Chirpy fundraiser for Helping Ministries

Published 12:00 am Monday, March 14, 2011

Looking over the work table covered with newspapers, eight unpainted wooden birdhouses await. Each birdhouse is different, but all share the need for paint and decoration.
“If you feel a kinship to one of these birdhouses, take your pick. We have blue, red, yellow, and gray paint and other items for the birdhouses,” said project co-ordinator Gail Kimball.
Keona Simon, a staff member at Rowan Helping Ministries (RHM), is the coordinator of the New Tomorrows Program. Park Avenue United Methodist Church offers its classrooms for the program.
The RHM guests are offered activities Monday through Friday at the church in Bible study, job preparation, cooking, gardening, yoga, creative arts, creative writing, health issues, and many field trips to places such at the Waterworks.
“Art is one of their favorite projects,” Simon said.
On this day, the art of painting birdhouses is planned.
Kimball’s son-in-law Brian Howell built the birdhouses for the guests to complete. Upon completion, the birdhouses will be sold at the 6th annual Pass the Plate Silent Auction at the Norvell Theatre on April 16 as a fundraiser for the RHM. The project is a way for the RHM clients to give something back to the community.
All of the clients are serious about making their birdhouse the prettiest of the lot.
Patrick Zolfo, who picked the largest of the houses, says he is sure that the person buying his birdhouse will pay $1,000. He covered the large birdhouse with yellow patterned contact paper.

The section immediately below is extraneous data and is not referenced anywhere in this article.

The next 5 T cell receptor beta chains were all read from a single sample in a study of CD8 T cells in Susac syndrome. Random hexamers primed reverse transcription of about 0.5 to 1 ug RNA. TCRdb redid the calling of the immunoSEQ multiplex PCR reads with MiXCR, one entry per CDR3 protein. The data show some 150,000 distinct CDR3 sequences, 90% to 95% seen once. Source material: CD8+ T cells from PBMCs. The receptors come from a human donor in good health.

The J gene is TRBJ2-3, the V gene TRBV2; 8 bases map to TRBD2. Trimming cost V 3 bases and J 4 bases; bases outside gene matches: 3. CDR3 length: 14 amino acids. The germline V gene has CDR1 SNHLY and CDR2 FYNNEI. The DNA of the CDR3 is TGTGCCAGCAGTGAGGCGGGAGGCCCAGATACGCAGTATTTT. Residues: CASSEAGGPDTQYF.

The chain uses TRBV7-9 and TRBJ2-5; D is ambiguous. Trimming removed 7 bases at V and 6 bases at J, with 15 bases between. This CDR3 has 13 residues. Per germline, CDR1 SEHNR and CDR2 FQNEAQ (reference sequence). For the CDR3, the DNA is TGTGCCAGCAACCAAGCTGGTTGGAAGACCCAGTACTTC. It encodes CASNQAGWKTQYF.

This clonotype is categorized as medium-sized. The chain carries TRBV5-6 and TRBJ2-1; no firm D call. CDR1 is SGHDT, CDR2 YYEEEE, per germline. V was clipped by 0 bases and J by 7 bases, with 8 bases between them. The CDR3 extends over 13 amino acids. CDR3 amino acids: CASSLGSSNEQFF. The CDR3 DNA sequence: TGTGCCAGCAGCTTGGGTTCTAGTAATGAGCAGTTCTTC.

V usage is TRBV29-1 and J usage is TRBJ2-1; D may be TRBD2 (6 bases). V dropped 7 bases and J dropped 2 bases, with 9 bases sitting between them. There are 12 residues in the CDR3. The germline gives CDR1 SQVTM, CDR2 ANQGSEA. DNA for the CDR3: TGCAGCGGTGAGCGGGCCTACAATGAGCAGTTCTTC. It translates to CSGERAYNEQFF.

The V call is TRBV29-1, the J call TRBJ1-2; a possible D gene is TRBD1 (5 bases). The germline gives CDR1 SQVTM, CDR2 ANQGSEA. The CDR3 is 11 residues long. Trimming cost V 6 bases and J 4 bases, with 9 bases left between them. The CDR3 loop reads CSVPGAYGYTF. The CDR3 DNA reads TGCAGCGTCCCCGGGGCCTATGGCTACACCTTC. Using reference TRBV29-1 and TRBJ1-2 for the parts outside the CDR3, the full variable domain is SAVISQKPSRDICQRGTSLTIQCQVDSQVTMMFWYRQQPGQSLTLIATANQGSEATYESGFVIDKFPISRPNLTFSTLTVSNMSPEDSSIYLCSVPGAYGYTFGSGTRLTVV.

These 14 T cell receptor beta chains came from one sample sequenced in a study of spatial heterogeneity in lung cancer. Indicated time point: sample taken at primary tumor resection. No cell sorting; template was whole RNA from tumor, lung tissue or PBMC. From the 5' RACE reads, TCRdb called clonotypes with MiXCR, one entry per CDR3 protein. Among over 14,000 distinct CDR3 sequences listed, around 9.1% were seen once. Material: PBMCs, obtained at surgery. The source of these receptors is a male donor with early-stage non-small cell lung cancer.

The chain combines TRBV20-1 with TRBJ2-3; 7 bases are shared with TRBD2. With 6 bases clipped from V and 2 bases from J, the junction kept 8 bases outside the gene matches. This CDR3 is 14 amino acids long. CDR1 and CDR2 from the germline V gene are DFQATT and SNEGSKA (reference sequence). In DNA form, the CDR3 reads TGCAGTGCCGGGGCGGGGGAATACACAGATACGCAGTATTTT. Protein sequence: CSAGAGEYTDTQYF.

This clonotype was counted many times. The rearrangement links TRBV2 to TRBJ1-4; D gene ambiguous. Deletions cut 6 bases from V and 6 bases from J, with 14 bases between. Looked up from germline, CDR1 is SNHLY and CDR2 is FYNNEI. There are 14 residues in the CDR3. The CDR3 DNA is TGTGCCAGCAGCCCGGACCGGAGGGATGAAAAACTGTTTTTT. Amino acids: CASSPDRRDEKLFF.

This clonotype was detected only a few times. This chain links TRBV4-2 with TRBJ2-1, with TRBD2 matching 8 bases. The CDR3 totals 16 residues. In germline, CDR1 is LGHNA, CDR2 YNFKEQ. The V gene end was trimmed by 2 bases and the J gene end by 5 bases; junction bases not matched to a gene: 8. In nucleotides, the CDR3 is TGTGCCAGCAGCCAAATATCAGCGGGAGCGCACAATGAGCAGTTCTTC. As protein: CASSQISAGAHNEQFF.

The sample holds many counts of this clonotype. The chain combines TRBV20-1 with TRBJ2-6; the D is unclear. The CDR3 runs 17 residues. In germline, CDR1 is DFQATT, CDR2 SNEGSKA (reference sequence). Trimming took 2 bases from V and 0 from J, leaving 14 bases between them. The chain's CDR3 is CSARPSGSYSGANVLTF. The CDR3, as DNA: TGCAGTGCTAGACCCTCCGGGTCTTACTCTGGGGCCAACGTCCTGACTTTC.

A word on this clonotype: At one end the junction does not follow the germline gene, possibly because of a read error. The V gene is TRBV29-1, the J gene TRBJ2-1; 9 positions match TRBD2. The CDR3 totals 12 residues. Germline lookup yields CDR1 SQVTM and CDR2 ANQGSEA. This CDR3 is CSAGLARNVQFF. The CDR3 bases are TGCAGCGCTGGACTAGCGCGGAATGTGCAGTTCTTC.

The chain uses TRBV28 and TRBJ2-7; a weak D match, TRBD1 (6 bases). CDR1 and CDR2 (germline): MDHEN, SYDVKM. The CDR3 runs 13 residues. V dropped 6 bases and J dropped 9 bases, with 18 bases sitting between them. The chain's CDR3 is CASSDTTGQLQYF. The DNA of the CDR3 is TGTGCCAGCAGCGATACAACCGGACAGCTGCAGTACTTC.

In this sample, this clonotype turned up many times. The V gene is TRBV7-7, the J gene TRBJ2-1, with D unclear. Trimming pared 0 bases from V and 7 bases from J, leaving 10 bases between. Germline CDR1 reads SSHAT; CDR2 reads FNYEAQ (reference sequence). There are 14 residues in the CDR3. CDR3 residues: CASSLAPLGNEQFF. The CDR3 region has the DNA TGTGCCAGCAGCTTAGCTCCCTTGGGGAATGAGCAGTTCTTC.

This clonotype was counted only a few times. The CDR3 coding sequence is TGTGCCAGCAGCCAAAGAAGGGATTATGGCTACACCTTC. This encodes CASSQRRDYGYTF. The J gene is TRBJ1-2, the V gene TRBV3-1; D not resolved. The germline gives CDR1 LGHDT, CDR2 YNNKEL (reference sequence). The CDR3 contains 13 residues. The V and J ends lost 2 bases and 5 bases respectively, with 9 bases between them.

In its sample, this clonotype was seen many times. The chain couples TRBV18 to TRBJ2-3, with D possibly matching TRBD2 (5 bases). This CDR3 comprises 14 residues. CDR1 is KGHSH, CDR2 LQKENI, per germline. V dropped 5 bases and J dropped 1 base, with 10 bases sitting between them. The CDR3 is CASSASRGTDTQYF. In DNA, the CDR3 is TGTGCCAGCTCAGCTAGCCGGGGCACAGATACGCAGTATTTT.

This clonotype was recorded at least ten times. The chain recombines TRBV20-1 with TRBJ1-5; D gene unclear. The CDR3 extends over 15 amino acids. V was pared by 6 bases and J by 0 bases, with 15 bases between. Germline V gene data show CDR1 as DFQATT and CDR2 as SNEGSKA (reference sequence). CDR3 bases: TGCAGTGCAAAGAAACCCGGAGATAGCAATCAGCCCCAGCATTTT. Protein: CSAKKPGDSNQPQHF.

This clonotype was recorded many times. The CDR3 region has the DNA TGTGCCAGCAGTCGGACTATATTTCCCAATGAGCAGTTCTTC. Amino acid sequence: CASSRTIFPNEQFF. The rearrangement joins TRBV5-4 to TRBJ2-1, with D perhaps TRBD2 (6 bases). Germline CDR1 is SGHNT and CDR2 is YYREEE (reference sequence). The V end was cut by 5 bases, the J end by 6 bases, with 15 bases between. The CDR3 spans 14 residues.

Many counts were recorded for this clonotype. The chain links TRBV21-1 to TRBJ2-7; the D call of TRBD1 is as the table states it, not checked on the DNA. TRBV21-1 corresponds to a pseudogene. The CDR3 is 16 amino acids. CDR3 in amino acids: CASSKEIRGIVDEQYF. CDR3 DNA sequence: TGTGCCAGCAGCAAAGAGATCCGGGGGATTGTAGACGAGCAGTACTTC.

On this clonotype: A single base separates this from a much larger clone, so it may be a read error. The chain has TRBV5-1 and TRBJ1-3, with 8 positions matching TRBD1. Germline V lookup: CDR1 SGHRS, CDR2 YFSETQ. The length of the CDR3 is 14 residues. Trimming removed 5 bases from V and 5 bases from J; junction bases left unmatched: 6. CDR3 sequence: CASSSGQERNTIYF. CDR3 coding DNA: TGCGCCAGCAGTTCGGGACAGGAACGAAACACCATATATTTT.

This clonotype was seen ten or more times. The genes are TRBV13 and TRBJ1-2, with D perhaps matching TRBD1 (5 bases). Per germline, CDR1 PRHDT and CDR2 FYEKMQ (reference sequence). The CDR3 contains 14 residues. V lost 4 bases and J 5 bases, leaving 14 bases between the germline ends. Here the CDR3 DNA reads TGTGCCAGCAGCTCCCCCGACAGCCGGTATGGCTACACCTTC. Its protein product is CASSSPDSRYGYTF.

He said that his big yellow birdhouse “will attract a new variety of bird never seen before in these parts.”
He enjoys working on the birdhouse because it is for a good cause. Money from the auction comes back to the New Tomorrows Program.
Working next to Zolfo, Bobby Forbes paints a multi-colored roof on his birdhouse.
“It gives me something to do with my mind rather than being idle time. It gets me moving in the right direction and helps me go forward,” he said.
There is a saying, “When Life Throws You Lemons — Make Lemonade!” on the blackboard behind Aurora Cortez. She quietly paints and adds flower cutouts to her birdhouse.
Bobby Forbes brags on Cortez’ work, telling her, “This one is beautiful.”
Cindy Williams’ birdhouse is painted red with glass crystal balls “on the front porch and around the opening.”
Kimball tells her that the birds who move into the house will be able to sleep well listening to the rhythm of the rain drops on the tin roof on a rainy night.
Two of the houses that Kenneth Smith and Carlos Garcia painted had two glass sides.
Would the birds like a house with glass see-through walls?
Kimball told them those were for “exhibitionist birds.”
Maybe the most unusual birdhouse was a little yellow house with shards of an old, maybe antique, dinner plate glued to the top.
Kimball confessed that she broke an old dinner plate that once belonged to her mother to get the flowered pieces of glass.
Surely someone will treasure that little birdhouse at the silent auction.